An appeal to God to confirm the faith and loyalty of his servant in the face of others who are turning to false gods in a time of prolonged distress.
st. 1 = v. 1
st. 2 = v. 2
st. 3 = v. 3
st. 4 = vv. 4-5
st. 5 = v. 6
st. 6 = v. 7
st. 7 = v. 8
Psalm 4 was liturgically assigned to the "director of music," probably for temple worship. It alludes to some prolonged national calamity, perhaps a drought (v. 7). The calamity has pushed the faith of many over the edge, and they are turning to whatever gods may possibly bring relief (v. 2). Such defection from the LORD also means that the divinely appointed king is rejected as having no authority. The psalmist appeals to God (st. 1), rebukes the faithless and calls them back to trust in the LORD (st. 2-4), asks God to show himself as the one from whom good comes (st. 5), and confesses joy and confidence in the LORD (st. 6-7).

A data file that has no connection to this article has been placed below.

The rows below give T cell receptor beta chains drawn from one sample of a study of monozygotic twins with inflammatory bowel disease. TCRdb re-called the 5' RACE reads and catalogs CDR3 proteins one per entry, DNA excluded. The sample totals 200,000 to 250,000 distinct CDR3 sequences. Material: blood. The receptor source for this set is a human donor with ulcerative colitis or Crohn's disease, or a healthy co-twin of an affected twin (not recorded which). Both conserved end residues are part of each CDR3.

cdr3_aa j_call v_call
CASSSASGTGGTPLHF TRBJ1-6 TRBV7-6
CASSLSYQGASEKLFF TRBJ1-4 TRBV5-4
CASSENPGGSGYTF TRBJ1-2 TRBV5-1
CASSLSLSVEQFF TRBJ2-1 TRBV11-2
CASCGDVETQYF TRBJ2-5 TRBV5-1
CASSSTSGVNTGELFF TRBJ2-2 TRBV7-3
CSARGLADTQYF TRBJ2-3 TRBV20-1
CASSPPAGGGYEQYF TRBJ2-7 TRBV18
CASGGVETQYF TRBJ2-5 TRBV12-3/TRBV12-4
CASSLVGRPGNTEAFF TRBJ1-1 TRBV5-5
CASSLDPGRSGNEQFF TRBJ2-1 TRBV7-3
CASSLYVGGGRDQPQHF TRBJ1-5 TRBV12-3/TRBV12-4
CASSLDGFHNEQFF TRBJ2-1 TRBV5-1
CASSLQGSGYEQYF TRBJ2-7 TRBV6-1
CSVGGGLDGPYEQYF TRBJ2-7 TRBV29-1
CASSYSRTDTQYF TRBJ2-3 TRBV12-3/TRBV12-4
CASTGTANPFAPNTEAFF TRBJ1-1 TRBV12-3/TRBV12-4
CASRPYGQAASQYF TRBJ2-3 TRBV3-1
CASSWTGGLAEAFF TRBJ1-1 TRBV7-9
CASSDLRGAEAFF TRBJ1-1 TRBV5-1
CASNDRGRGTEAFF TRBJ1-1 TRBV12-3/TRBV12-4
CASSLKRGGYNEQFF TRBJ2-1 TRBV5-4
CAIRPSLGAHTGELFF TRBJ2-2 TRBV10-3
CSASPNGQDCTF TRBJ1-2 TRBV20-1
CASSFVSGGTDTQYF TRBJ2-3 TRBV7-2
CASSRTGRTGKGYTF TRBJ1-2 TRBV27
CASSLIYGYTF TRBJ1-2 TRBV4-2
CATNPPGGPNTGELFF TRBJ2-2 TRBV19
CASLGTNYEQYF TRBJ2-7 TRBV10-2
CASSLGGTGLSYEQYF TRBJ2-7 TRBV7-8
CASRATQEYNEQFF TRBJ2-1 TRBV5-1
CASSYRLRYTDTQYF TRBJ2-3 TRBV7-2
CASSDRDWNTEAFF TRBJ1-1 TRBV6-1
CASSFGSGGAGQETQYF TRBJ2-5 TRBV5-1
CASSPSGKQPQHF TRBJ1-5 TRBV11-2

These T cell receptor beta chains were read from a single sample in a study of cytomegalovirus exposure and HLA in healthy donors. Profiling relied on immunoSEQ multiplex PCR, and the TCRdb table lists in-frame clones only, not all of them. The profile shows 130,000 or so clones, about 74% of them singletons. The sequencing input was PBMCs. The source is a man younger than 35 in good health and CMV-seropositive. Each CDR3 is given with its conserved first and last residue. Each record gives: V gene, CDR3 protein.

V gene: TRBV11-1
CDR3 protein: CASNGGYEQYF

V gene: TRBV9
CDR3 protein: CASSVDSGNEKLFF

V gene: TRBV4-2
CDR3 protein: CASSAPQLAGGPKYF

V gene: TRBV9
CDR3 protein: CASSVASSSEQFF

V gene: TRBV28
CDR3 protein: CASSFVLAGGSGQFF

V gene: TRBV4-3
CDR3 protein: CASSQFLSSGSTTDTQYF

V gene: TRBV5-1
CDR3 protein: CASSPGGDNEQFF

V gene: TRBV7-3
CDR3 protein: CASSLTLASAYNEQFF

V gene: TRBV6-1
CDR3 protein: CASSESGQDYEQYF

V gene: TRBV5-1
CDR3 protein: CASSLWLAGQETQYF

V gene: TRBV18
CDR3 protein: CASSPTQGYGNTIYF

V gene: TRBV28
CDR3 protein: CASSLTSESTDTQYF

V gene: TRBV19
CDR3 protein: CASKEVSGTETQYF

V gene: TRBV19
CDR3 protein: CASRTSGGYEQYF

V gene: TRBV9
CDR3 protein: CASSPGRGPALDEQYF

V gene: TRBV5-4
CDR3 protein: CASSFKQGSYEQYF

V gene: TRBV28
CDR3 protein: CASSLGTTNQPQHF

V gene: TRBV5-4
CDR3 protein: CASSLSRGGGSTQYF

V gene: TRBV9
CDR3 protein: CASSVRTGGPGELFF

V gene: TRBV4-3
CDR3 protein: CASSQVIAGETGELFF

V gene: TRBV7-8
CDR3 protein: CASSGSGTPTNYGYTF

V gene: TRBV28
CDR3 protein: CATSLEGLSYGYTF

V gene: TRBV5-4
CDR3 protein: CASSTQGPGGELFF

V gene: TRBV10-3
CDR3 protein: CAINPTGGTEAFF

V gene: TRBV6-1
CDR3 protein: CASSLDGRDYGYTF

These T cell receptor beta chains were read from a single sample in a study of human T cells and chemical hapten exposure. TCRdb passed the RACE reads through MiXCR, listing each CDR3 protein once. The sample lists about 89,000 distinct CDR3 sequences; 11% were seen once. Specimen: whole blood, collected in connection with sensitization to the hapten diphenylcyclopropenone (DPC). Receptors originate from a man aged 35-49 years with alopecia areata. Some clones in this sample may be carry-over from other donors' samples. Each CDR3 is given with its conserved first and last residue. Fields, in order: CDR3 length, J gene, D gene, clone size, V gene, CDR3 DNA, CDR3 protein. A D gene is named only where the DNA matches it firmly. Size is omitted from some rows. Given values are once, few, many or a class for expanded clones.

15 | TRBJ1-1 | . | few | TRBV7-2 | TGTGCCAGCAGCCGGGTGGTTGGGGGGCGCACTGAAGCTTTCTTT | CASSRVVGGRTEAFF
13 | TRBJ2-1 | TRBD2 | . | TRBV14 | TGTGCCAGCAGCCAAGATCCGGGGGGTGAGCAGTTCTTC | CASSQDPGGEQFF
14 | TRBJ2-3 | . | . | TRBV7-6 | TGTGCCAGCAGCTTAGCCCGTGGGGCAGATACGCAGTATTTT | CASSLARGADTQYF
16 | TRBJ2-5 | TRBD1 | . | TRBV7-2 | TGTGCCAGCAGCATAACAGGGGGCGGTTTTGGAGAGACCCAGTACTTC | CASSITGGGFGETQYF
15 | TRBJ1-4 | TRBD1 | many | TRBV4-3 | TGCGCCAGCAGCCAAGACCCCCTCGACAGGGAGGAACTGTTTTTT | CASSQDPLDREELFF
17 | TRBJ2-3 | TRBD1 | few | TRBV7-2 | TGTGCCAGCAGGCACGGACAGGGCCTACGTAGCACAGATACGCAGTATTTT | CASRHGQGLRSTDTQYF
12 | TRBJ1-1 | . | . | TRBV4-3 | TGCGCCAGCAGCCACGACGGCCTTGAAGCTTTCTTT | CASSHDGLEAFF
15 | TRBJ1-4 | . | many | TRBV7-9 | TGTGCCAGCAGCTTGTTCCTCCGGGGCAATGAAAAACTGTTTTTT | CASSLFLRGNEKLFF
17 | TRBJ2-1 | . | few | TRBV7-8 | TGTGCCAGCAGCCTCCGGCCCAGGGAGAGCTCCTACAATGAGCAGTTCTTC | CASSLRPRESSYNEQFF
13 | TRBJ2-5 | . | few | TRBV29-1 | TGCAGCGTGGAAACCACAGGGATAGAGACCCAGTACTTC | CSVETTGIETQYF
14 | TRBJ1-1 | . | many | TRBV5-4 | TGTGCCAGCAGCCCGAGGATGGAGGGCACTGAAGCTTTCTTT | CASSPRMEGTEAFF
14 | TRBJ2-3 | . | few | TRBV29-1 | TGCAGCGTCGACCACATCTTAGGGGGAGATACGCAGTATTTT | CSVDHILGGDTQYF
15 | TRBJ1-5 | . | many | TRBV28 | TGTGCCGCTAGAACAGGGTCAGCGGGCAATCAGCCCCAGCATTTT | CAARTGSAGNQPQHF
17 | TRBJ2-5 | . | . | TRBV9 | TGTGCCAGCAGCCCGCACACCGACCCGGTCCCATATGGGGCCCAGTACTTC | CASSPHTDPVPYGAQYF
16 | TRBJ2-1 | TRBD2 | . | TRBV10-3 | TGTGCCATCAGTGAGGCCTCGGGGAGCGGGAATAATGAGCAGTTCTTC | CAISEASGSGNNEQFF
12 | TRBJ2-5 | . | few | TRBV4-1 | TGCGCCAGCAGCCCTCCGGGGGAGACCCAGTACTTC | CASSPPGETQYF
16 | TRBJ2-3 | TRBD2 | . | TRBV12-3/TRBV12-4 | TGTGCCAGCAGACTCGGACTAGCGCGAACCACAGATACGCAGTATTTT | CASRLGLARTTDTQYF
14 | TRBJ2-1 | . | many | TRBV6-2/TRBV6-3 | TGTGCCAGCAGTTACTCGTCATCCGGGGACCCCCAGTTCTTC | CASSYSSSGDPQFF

Albertus (Bert) Witvoet (b. Joure, Friesland, the Netherlands, 1934) wrote the versification in 1983 for the Psalter Hymnal. Witvoet spent his childhood and youth in the Netherlands, where he developed a love for music and singing. Currently a Canadian citizen, he is a member of a Christian Reformed church in St. Catharines, Ontario. Educated at Calvin College, Grand Rapids, Michigan, and the University of Toronto, Witvoet taught English at Hamilton Christian High School, Toronto District Christian High School, and Harbord Collegiate Institute in Toronto. Since 1982 he has been editor of the weekly Christian Courier (previously known as The Calvinist Contact). He has written poetry and translated poems from Dutch into English.
Times when the church's faith is severely tried, when trust in the Lord is ridiculed, and when people turn from God to try to find relief elsewhere.
--Psalter Hymnal Handbook